The torus has a symmetry of period 2 given by a 180° rotation about the axis in the picture. This symmetry has 4 fixed points. Less obvious is a symmetry of period 3 with exactly 3 fixed points. This period 3 symmetry is harder to see because the abstract torus cannot be arranged in 3-space to show the symmetry as a restriction of a symmetry of space.

In topology, the theory of transformation groups is the study of the symmetries of geometric objects such as manifolds. Some manifolds, like a round sphere, have so much symmetry that they are perhaps boring. Other higher dimensional manifolds have no symmetry at all. The fixed point set is perhaps the most immediate tool to use in the classification of symmetries.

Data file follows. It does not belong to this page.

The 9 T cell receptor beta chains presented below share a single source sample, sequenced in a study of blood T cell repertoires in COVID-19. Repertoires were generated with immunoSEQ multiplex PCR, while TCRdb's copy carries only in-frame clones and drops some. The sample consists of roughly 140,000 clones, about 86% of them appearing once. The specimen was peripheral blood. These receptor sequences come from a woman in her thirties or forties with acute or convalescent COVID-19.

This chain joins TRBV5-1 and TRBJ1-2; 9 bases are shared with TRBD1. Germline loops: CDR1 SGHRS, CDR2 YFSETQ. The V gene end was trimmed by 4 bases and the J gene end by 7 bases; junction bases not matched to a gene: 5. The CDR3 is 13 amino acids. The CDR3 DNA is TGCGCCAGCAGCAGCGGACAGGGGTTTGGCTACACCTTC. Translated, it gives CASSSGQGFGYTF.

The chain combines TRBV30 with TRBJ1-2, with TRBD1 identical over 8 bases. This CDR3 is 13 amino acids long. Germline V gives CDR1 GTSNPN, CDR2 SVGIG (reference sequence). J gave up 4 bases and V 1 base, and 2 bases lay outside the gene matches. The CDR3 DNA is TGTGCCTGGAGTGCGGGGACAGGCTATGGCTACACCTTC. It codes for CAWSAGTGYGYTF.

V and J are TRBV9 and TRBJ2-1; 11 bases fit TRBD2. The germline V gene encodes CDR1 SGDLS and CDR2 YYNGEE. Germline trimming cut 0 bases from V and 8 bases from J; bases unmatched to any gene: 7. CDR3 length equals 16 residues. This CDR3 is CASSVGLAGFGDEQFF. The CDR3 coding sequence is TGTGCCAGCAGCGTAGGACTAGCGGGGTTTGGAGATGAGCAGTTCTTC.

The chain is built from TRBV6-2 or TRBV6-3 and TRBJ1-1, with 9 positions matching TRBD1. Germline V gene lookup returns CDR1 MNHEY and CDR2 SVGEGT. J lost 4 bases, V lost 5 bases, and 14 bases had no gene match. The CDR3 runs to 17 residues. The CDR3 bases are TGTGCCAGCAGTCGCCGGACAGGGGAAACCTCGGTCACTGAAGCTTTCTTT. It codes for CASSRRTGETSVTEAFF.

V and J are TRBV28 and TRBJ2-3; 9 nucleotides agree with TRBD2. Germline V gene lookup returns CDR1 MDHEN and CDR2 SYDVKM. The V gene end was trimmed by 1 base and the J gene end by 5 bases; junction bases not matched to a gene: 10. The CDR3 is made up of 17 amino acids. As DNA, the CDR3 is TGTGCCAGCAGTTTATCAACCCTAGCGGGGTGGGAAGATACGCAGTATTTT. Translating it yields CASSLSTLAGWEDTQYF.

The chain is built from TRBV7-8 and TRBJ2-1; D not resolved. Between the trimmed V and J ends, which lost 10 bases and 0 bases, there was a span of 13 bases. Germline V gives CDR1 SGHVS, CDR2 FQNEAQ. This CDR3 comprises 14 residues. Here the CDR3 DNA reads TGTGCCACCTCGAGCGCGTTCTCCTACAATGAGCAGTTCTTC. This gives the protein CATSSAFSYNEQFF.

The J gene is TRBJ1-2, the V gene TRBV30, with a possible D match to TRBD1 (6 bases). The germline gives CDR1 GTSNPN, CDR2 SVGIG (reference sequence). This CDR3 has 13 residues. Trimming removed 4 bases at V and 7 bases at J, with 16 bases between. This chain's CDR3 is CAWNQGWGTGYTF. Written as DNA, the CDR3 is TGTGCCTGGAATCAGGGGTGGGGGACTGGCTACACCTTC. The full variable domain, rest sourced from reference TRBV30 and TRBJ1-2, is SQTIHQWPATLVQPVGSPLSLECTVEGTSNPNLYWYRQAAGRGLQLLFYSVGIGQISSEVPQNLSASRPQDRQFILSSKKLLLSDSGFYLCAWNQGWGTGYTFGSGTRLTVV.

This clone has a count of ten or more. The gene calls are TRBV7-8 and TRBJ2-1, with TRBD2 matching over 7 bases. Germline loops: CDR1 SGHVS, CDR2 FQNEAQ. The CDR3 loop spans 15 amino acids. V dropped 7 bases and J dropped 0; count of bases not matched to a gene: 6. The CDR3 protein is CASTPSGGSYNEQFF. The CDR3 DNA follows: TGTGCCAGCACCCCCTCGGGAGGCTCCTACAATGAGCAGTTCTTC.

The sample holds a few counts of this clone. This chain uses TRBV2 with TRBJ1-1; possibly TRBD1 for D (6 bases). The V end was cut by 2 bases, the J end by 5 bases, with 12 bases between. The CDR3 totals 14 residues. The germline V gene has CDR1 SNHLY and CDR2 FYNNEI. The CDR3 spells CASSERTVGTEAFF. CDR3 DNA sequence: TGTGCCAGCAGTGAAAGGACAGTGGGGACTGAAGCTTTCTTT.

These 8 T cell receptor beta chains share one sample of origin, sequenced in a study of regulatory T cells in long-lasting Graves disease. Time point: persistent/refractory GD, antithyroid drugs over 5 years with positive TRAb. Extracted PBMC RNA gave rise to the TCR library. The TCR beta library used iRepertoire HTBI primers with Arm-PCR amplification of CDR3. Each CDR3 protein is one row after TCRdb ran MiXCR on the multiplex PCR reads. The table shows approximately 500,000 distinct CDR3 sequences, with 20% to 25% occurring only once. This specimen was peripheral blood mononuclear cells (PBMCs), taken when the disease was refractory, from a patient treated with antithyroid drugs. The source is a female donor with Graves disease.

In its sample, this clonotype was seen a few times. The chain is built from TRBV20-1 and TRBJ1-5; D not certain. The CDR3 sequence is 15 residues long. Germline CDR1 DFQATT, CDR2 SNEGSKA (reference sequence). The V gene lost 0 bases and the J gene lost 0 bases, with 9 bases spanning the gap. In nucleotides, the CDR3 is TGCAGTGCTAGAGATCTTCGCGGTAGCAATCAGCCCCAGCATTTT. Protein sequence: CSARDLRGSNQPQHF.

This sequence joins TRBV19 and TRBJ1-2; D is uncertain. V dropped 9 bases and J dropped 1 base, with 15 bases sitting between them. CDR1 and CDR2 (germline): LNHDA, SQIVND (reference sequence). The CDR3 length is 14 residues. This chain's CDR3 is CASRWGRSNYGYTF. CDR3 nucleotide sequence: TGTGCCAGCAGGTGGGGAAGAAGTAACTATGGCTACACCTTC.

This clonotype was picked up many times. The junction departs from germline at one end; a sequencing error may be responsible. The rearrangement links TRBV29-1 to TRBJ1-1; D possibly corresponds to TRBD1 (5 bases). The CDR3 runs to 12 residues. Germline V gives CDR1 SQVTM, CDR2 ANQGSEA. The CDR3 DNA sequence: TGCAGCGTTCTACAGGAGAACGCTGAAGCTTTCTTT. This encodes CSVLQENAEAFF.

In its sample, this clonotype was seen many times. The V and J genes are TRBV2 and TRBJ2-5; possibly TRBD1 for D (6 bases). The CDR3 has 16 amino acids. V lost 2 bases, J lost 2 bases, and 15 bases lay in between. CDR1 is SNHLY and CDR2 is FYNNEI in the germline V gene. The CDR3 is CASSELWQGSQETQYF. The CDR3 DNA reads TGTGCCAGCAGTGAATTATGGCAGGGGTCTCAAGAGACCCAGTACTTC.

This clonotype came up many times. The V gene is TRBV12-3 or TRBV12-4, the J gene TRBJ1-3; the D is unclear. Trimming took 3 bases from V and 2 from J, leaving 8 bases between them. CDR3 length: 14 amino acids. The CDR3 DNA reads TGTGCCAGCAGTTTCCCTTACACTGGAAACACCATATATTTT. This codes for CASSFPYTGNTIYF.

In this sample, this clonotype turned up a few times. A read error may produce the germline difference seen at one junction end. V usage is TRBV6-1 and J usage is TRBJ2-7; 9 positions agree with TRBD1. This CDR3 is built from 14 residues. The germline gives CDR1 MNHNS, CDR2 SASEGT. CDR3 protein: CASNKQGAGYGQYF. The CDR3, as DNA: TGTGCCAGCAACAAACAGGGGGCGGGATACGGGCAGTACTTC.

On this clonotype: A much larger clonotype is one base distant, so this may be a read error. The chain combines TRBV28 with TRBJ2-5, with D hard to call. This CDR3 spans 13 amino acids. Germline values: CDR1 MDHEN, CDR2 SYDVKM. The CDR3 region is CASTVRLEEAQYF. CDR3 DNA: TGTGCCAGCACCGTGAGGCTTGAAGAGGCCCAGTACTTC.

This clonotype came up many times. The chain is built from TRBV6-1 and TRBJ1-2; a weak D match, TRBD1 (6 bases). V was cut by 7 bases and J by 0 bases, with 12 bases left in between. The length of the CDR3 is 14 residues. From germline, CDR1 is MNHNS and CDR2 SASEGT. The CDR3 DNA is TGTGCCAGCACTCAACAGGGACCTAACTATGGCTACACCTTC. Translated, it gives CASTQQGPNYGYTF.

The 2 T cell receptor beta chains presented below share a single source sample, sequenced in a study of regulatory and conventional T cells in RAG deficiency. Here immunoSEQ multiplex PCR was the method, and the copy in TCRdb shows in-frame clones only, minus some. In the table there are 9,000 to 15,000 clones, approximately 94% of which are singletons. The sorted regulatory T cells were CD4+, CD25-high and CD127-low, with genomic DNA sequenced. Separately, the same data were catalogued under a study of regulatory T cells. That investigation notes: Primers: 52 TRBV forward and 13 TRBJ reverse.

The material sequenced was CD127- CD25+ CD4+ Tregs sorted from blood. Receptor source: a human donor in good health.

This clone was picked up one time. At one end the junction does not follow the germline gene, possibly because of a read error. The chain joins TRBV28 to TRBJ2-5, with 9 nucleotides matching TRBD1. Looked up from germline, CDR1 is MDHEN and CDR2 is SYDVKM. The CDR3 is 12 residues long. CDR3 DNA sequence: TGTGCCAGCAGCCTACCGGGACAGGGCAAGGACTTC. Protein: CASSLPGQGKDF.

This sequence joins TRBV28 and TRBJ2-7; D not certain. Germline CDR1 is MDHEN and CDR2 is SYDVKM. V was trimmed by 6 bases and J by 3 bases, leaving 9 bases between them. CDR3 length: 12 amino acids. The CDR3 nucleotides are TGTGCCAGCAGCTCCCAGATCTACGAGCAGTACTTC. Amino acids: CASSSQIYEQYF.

P.S. Hint for "seeing" the period 3 symmetry: show that the torus can be realized as a hexagon with opposite sides identified and consider the symmetry corresponding to a 2π/3 rotation of the hexagon.- *Allan Edmonds*